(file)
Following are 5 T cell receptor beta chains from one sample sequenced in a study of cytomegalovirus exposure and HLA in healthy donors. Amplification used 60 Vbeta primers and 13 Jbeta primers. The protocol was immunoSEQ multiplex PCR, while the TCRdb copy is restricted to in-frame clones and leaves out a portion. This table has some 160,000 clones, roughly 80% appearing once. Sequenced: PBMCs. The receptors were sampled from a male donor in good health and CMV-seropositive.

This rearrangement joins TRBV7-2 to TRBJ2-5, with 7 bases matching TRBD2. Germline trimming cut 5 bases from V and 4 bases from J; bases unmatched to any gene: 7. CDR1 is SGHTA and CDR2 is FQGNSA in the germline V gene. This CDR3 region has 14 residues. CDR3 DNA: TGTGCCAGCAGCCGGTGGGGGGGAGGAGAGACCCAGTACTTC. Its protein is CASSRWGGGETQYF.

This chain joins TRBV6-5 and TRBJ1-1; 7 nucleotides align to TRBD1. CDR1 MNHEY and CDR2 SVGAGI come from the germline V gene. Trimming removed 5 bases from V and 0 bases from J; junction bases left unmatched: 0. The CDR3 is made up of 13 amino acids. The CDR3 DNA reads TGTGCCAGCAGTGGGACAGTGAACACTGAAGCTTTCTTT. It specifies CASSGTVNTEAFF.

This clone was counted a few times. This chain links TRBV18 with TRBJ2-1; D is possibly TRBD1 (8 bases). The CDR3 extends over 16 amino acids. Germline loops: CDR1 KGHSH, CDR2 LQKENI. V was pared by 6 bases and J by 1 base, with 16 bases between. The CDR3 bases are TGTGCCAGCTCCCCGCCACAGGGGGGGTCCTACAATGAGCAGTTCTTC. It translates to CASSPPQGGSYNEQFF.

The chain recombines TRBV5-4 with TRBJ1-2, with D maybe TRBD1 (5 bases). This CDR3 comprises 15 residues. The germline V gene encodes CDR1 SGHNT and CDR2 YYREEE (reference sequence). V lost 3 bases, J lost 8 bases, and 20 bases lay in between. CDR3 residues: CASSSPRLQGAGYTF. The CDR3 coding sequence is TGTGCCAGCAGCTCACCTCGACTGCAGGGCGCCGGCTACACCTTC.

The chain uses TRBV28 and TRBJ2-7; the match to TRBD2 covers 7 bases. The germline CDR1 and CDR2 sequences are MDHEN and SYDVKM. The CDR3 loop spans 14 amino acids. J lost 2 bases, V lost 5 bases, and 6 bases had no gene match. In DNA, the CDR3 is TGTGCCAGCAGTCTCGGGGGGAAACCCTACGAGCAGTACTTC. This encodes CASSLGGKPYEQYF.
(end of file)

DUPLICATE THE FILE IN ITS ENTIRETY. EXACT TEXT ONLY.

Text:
Following are 5 T cell receptor beta chains from one sample sequenced in a study of cytomegalovirus exposure and HLA in healthy donors. Amplification used 60 Vbeta primers and 13 Jbeta primers. The protocol was immunoSEQ multiplex PCR, while the TCRdb copy is restricted to in-frame clones and leaves out a portion. This table has some 160,000 clones, roughly 80% appearing once. Sequenced: PBMCs. The receptors were sampled from a male donor in good health and CMV-seropositive.

This rearrangement joins TRBV7-2 to TRBJ2-5, with 7 bases matching TRBD2. Germline trimming cut 5 bases from V and 4 bases from J; bases unmatched to any gene: 7. CDR1 is SGHTA and CDR2 is FQGNSA in the germline V gene. This CDR3 region has 14 residues. CDR3 DNA: TGTGCCAGCAGCCGGTGGGGGGGAGGAGAGACCCAGTACTTC. Its protein is CASSRWGGGETQYF.

This chain joins TRBV6-5 and TRBJ1-1; 7 nucleotides align to TRBD1. CDR1 MNHEY and CDR2 SVGAGI come from the germline V gene. Trimming removed 5 bases from V and 0 bases from J; junction bases left unmatched: 0. The CDR3 is made up of 13 amino acids. The CDR3 DNA reads TGTGCCAGCAGTGGGACAGTGAACACTGAAGCTTTCTTT. It specifies CASSGTVNTEAFF.

This clone was counted a few times. This chain links TRBV18 with TRBJ2-1; D is possibly TRBD1 (8 bases). The CDR3 extends over 16 amino acids. Germline loops: CDR1 KGHSH, CDR2 LQKENI. V was pared by 6 bases and J by 1 base, with 16 bases between. The CDR3 bases are TGTGCCAGCTCCCCGCCACAGGGGGGGTCCTACAATGAGCAGTTCTTC. It translates to CASSPPQGGSYNEQFF.

The chain recombines TRBV5-4 with TRBJ1-2, with D maybe TRBD1 (5 bases). This CDR3 comprises 15 residues. The germline V gene encodes CDR1 SGHNT and CDR2 YYREEE (reference sequence). V lost 3 bases, J lost 8 bases, and 20 bases lay in between. CDR3 residues: CASSSPRLQGAGYTF. The CDR3 coding sequence is TGTGCCAGCAGCTCACCTCGACTGCAGGGCGCCGGCTACACCTTC.

The chain uses TRBV28 and TRBJ2-7; the match to TRBD2 covers 7 bases. The germline CDR1 and CDR2 sequences are MDHEN and SYDVKM. The CDR3 loop spans 14 amino acids. J lost 2 bases, V lost 5 bases, and 6 bases had no gene match. In DNA, the CDR3 is TGTGCCAGCAGTCTCGGGGGGAAACCCTACGAGCAGTACTTC. This encodes CASSLGGKPYEQYF.